I'm a bit mind-boggled that Metro Transit in Minneapolis found it necessary to post on social media unusually detailed instructions about what is, and is not, acceptable and/or legal behavior by its customers. For example:
One fare = one seat. Your bag belongs on your lap, not taking up the seat next to you.
Interfering with the operator / movement of vehicle. Do not bother the operator or hold up vehicles. They're trying to get you to your destination safely and on time. This includes holding doors open on trains.
Vandalizing / littering. Respect your bus stop, station, bus, or train by putting your garbage in appropriate containers. Vandals who are caught damaging transit property can be arrested.
Threatening / spitting on others. This applies to your behavior with transit personnel as well as with fellow riders.
Pooping or peeing. Transit property is not a public restroom.
Sexual assault. Sexual contact without consent is forbidden.
Flammable or other hazardous items. Metro Transit prohibits flammable, explosive, radioactive, and hazardous items onboard. This includes gas-powered scooters, car or motorcycle batteries, and gasoline/fuel containers.
There are more rules at the link.
What sort of society do we live in (or, rather, do they live in up in Minneapolis) that it's even necessary to post these rules? When I was growing up, I was expected to use public transport (buses and commuter trains) without supervision as soon as I reached the equivalent of Grade 6. So was almost every other kid I knew. Nobody had to teach us rules like that, because our parents had already done so (and many more) in unmistakeable and thoroughly enforced ways. If I'd been stupid enough to poop or pee on public transit (except in medical emergency, of course), I'd have got a hefty clip over the ear from the conductor, probably a few more from fellow passengers, and an almighty beating from my father as soon as he learned about it! And as for "sexual contact without consent" . . . that would have landed me in jail, then in juvenile court, right smartly - that is, if I'd survived my parents' punishment for daring to even think about such a thing! (We also didn't have to worry about running into such behavior from others while using public transport. They'd have received an immediate "educational beatdown" from most other adults in sight if they'd tried!)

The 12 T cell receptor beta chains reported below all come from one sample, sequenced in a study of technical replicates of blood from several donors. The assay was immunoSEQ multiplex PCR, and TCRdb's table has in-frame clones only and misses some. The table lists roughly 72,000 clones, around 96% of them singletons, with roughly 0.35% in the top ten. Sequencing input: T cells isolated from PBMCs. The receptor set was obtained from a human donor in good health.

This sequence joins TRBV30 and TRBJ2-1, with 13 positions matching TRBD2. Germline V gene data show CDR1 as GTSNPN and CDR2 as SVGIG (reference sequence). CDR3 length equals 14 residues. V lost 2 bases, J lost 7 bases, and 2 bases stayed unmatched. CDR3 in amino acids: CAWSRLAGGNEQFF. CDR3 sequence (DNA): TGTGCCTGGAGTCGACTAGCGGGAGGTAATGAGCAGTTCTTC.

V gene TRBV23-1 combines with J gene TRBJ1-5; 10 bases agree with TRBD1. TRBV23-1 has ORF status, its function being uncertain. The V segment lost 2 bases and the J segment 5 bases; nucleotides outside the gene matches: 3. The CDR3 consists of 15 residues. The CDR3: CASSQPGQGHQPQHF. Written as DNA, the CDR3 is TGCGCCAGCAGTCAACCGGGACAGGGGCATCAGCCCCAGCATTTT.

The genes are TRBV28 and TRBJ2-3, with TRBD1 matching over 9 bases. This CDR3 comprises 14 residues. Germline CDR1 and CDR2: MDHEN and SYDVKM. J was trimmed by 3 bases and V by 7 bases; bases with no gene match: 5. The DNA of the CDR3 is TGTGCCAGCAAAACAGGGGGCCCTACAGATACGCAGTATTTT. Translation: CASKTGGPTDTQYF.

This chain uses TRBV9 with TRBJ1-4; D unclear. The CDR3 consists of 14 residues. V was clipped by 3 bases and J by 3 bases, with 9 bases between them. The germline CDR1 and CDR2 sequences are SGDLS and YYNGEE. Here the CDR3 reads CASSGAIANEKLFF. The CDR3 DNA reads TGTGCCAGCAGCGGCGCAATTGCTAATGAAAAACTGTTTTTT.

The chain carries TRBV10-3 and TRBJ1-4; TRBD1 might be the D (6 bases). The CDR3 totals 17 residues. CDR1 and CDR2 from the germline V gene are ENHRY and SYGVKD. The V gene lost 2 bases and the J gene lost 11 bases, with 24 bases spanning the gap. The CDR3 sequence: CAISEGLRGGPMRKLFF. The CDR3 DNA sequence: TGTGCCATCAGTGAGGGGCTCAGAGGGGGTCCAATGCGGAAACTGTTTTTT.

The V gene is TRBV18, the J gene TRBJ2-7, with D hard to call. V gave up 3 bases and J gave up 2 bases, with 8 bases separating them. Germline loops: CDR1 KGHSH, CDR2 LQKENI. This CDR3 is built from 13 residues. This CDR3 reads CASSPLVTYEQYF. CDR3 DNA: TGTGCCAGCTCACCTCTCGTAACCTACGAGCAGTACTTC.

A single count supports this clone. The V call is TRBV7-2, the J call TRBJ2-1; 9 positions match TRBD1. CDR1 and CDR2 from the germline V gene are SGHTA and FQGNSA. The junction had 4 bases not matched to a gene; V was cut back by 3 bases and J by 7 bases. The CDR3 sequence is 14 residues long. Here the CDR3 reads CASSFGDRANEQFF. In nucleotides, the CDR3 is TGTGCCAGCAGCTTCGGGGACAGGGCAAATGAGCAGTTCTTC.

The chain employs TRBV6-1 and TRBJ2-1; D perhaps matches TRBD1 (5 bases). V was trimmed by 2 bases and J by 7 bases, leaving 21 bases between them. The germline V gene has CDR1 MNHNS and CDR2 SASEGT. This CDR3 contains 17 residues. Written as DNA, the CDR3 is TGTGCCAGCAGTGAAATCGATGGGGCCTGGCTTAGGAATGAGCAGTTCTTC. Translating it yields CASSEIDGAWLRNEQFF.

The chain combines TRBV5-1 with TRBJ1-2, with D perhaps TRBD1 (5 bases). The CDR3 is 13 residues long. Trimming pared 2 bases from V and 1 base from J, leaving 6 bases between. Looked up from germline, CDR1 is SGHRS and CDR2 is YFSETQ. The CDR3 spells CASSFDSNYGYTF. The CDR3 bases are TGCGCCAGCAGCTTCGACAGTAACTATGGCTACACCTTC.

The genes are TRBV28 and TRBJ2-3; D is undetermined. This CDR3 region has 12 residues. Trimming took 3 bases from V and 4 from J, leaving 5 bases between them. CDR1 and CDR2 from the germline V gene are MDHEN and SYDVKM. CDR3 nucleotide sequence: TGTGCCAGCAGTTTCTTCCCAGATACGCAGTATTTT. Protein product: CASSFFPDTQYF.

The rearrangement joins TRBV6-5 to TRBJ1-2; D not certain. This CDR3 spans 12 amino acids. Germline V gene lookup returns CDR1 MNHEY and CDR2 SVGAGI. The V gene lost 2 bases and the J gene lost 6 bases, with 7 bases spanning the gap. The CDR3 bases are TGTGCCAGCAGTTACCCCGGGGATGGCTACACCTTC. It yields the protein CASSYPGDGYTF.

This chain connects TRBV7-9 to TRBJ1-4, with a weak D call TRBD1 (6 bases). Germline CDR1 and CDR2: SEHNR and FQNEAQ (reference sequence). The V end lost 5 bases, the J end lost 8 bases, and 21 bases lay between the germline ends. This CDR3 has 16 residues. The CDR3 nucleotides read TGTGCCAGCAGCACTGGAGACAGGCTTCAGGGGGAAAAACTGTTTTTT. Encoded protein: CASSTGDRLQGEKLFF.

When I read that list, I could only, very humbly and sincerely, thank God that I don't live in a place where such rules of conduct have to be spelled out. Such expectations certainly would not have to be spelled out here, because many of those living in my area would take immediate and strong action if they saw anyone violating such strictures. Enforcement authorities would be needed only to clean up the mess! We're fortunate enough, in this part of the world, to live in a frequently self-correcting society. That's one of the reasons I like it here.